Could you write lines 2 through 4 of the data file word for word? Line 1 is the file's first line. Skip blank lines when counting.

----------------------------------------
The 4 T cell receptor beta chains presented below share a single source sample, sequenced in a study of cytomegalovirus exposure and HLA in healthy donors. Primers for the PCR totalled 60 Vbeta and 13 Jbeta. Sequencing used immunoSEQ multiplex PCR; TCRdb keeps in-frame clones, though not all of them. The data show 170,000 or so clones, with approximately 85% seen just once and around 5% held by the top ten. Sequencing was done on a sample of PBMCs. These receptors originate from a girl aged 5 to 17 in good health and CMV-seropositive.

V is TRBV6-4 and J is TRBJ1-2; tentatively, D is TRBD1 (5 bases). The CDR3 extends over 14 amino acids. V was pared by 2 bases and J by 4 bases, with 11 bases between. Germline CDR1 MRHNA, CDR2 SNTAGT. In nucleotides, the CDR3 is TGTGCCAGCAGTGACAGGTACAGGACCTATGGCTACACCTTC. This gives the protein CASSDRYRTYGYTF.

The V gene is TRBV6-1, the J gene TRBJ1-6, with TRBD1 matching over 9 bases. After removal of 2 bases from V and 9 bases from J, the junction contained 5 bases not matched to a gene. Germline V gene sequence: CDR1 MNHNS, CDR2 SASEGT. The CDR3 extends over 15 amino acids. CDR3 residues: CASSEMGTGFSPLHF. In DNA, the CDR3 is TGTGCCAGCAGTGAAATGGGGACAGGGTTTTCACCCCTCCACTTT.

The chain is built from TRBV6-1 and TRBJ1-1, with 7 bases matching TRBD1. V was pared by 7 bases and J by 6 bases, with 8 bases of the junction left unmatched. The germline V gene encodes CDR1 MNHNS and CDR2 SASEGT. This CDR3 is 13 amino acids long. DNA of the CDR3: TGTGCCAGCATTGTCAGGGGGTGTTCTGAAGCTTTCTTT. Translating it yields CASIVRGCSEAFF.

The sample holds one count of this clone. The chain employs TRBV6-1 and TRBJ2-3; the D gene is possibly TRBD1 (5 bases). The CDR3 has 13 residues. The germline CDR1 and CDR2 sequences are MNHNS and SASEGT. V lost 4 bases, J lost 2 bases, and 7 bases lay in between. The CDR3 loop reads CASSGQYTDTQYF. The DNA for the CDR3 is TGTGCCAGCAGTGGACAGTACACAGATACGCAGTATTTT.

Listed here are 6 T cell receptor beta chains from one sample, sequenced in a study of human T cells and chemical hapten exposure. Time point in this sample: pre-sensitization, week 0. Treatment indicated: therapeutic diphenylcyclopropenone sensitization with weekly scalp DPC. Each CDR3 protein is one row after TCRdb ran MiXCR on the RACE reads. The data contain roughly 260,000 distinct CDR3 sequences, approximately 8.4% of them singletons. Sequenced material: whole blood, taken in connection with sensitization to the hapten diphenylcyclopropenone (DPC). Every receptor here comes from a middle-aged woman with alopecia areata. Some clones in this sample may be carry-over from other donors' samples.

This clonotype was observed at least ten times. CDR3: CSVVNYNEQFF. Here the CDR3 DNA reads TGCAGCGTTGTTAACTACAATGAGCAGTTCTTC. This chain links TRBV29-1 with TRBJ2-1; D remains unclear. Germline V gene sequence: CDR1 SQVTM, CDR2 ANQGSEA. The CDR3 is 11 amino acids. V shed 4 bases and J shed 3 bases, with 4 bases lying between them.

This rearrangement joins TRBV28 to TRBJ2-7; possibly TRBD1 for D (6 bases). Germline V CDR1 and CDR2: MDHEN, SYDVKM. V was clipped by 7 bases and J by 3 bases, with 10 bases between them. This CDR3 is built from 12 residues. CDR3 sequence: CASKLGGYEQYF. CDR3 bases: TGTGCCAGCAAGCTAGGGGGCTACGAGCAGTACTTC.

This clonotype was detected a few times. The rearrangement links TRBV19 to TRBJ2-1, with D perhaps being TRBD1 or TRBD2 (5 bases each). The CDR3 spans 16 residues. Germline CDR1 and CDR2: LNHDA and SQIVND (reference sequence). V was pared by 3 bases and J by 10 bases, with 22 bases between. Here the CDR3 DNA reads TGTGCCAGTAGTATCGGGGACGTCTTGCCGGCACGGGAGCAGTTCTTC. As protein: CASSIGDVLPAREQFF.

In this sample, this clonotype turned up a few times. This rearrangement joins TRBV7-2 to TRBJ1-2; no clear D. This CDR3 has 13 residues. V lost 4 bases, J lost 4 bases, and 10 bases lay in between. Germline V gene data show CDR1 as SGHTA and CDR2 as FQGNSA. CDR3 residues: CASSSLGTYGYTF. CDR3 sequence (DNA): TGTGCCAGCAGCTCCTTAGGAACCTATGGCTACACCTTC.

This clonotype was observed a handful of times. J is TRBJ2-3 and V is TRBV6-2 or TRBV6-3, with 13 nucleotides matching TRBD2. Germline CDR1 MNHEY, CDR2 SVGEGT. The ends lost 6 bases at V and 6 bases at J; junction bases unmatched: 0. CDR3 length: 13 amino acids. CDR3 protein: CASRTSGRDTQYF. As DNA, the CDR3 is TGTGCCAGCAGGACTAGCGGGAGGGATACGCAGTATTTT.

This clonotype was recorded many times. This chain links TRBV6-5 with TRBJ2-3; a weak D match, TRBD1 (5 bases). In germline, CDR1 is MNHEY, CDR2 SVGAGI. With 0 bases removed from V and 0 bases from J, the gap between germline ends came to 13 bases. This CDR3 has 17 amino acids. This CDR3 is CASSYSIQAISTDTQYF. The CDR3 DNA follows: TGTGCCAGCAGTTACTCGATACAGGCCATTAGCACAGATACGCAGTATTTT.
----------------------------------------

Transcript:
V is TRBV6-4 and J is TRBJ1-2; tentatively, D is TRBD1 (5 bases). The CDR3 extends over 14 amino acids. V was pared by 2 bases and J by 4 bases, with 11 bases between. Germline CDR1 MRHNA, CDR2 SNTAGT. In nucleotides, the CDR3 is TGTGCCAGCAGTGACAGGTACAGGACCTATGGCTACACCTTC. This gives the protein CASSDRYRTYGYTF.

The V gene is TRBV6-1, the J gene TRBJ1-6, with TRBD1 matching over 9 bases. After removal of 2 bases from V and 9 bases from J, the junction contained 5 bases not matched to a gene. Germline V gene sequence: CDR1 MNHNS, CDR2 SASEGT. The CDR3 extends over 15 amino acids. CDR3 residues: CASSEMGTGFSPLHF. In DNA, the CDR3 is TGTGCCAGCAGTGAAATGGGGACAGGGTTTTCACCCCTCCACTTT.

The chain is built from TRBV6-1 and TRBJ1-1, with 7 bases matching TRBD1. V was pared by 7 bases and J by 6 bases, with 8 bases of the junction left unmatched. The germline V gene encodes CDR1 MNHNS and CDR2 SASEGT. This CDR3 is 13 amino acids long. DNA of the CDR3: TGTGCCAGCATTGTCAGGGGGTGTTCTGAAGCTTTCTTT. Translating it yields CASIVRGCSEAFF.